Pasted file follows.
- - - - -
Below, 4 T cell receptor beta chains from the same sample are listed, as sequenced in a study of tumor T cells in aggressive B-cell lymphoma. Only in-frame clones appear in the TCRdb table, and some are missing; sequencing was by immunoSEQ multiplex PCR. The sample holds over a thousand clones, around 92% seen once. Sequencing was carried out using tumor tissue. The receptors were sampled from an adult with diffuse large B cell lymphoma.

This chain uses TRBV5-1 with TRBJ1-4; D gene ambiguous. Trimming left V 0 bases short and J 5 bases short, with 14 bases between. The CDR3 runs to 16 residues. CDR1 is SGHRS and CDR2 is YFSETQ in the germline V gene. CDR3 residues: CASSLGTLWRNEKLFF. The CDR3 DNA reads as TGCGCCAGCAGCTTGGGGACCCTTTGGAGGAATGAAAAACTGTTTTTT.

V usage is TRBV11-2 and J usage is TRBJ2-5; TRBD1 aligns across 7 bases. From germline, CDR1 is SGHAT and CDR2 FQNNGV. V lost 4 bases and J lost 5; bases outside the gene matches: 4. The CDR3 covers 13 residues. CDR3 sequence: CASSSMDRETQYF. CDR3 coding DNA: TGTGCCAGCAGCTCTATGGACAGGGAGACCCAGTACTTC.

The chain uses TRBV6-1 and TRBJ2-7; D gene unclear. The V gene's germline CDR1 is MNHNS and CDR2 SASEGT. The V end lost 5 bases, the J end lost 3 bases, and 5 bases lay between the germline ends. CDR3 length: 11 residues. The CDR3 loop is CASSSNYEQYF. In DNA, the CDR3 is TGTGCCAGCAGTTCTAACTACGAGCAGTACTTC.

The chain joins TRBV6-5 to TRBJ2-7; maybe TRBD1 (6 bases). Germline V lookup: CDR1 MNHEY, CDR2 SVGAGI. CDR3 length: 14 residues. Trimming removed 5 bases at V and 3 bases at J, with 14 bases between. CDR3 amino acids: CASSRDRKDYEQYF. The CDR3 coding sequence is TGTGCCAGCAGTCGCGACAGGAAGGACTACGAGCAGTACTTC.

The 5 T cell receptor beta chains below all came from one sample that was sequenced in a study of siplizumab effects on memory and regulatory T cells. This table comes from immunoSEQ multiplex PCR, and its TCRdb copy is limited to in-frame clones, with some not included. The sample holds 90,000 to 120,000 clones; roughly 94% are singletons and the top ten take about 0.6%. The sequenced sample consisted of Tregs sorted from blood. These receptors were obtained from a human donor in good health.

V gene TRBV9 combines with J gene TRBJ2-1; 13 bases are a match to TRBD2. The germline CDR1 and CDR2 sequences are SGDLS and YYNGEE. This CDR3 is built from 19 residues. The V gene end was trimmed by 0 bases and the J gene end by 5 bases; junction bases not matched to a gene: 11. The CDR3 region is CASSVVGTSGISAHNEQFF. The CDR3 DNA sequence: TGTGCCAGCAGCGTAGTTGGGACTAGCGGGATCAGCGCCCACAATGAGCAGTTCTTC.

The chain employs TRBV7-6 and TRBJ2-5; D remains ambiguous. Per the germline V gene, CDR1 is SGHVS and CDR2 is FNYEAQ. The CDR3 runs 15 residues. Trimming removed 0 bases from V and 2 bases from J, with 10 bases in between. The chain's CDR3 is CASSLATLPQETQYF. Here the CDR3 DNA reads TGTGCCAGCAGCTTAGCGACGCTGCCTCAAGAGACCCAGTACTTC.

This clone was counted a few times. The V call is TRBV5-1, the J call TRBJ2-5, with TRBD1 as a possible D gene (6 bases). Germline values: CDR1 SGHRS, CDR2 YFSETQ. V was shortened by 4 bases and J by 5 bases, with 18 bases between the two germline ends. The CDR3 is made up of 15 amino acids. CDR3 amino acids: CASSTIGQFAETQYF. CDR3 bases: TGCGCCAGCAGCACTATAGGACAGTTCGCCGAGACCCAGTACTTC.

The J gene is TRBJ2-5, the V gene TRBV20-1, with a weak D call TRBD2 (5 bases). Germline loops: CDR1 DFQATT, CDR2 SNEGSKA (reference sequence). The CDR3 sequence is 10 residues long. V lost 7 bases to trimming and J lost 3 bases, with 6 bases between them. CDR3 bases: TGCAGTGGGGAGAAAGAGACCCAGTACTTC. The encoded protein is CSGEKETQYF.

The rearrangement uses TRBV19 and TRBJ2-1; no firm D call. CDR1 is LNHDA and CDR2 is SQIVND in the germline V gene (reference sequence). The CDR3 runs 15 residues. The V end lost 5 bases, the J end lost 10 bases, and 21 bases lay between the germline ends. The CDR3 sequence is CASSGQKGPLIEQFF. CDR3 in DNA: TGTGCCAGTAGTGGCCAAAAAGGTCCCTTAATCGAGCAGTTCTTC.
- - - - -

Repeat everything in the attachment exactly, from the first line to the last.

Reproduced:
Below, 4 T cell receptor beta chains from the same sample are listed, as sequenced in a study of tumor T cells in aggressive B-cell lymphoma. Only in-frame clones appear in the TCRdb table, and some are missing; sequencing was by immunoSEQ multiplex PCR. The sample holds over a thousand clones, around 92% seen once. Sequencing was carried out using tumor tissue. The receptors were sampled from an adult with diffuse large B cell lymphoma.

This chain uses TRBV5-1 with TRBJ1-4; D gene ambiguous. Trimming left V 0 bases short and J 5 bases short, with 14 bases between. The CDR3 runs to 16 residues. CDR1 is SGHRS and CDR2 is YFSETQ in the germline V gene. CDR3 residues: CASSLGTLWRNEKLFF. The CDR3 DNA reads as TGCGCCAGCAGCTTGGGGACCCTTTGGAGGAATGAAAAACTGTTTTTT.

V usage is TRBV11-2 and J usage is TRBJ2-5; TRBD1 aligns across 7 bases. From germline, CDR1 is SGHAT and CDR2 FQNNGV. V lost 4 bases and J lost 5; bases outside the gene matches: 4. The CDR3 covers 13 residues. CDR3 sequence: CASSSMDRETQYF. CDR3 coding DNA: TGTGCCAGCAGCTCTATGGACAGGGAGACCCAGTACTTC.

The chain uses TRBV6-1 and TRBJ2-7; D gene unclear. The V gene's germline CDR1 is MNHNS and CDR2 SASEGT. The V end lost 5 bases, the J end lost 3 bases, and 5 bases lay between the germline ends. CDR3 length: 11 residues. The CDR3 loop is CASSSNYEQYF. In DNA, the CDR3 is TGTGCCAGCAGTTCTAACTACGAGCAGTACTTC.

The chain joins TRBV6-5 to TRBJ2-7; maybe TRBD1 (6 bases). Germline V lookup: CDR1 MNHEY, CDR2 SVGAGI. CDR3 length: 14 residues. Trimming removed 5 bases at V and 3 bases at J, with 14 bases between. CDR3 amino acids: CASSRDRKDYEQYF. The CDR3 coding sequence is TGTGCCAGCAGTCGCGACAGGAAGGACTACGAGCAGTACTTC.

The 5 T cell receptor beta chains below all came from one sample that was sequenced in a study of siplizumab effects on memory and regulatory T cells. This table comes from immunoSEQ multiplex PCR, and its TCRdb copy is limited to in-frame clones, with some not included. The sample holds 90,000 to 120,000 clones; roughly 94% are singletons and the top ten take about 0.6%. The sequenced sample consisted of Tregs sorted from blood. These receptors were obtained from a human donor in good health.

V gene TRBV9 combines with J gene TRBJ2-1; 13 bases are a match to TRBD2. The germline CDR1 and CDR2 sequences are SGDLS and YYNGEE. This CDR3 is built from 19 residues. The V gene end was trimmed by 0 bases and the J gene end by 5 bases; junction bases not matched to a gene: 11. The CDR3 region is CASSVVGTSGISAHNEQFF. The CDR3 DNA sequence: TGTGCCAGCAGCGTAGTTGGGACTAGCGGGATCAGCGCCCACAATGAGCAGTTCTTC.

The chain employs TRBV7-6 and TRBJ2-5; D remains ambiguous. Per the germline V gene, CDR1 is SGHVS and CDR2 is FNYEAQ. The CDR3 runs 15 residues. Trimming removed 0 bases from V and 2 bases from J, with 10 bases in between. The chain's CDR3 is CASSLATLPQETQYF. Here the CDR3 DNA reads TGTGCCAGCAGCTTAGCGACGCTGCCTCAAGAGACCCAGTACTTC.

This clone was counted a few times. The V call is TRBV5-1, the J call TRBJ2-5, with TRBD1 as a possible D gene (6 bases). Germline values: CDR1 SGHRS, CDR2 YFSETQ. V was shortened by 4 bases and J by 5 bases, with 18 bases between the two germline ends. The CDR3 is made up of 15 amino acids. CDR3 amino acids: CASSTIGQFAETQYF. CDR3 bases: TGCGCCAGCAGCACTATAGGACAGTTCGCCGAGACCCAGTACTTC.

The J gene is TRBJ2-5, the V gene TRBV20-1, with a weak D call TRBD2 (5 bases). Germline loops: CDR1 DFQATT, CDR2 SNEGSKA (reference sequence). The CDR3 sequence is 10 residues long. V lost 7 bases to trimming and J lost 3 bases, with 6 bases between them. CDR3 bases: TGCAGTGGGGAGAAAGAGACCCAGTACTTC. The encoded protein is CSGEKETQYF.

The rearrangement uses TRBV19 and TRBJ2-1; no firm D call. CDR1 is LNHDA and CDR2 is SQIVND in the germline V gene (reference sequence). The CDR3 runs 15 residues. The V end lost 5 bases, the J end lost 10 bases, and 21 bases lay between the germline ends. The CDR3 sequence is CASSGQKGPLIEQFF. CDR3 in DNA: TGTGCCAGTAGTGGCCAAAAAGGTCCCTTAATCGAGCAGTTCTTC.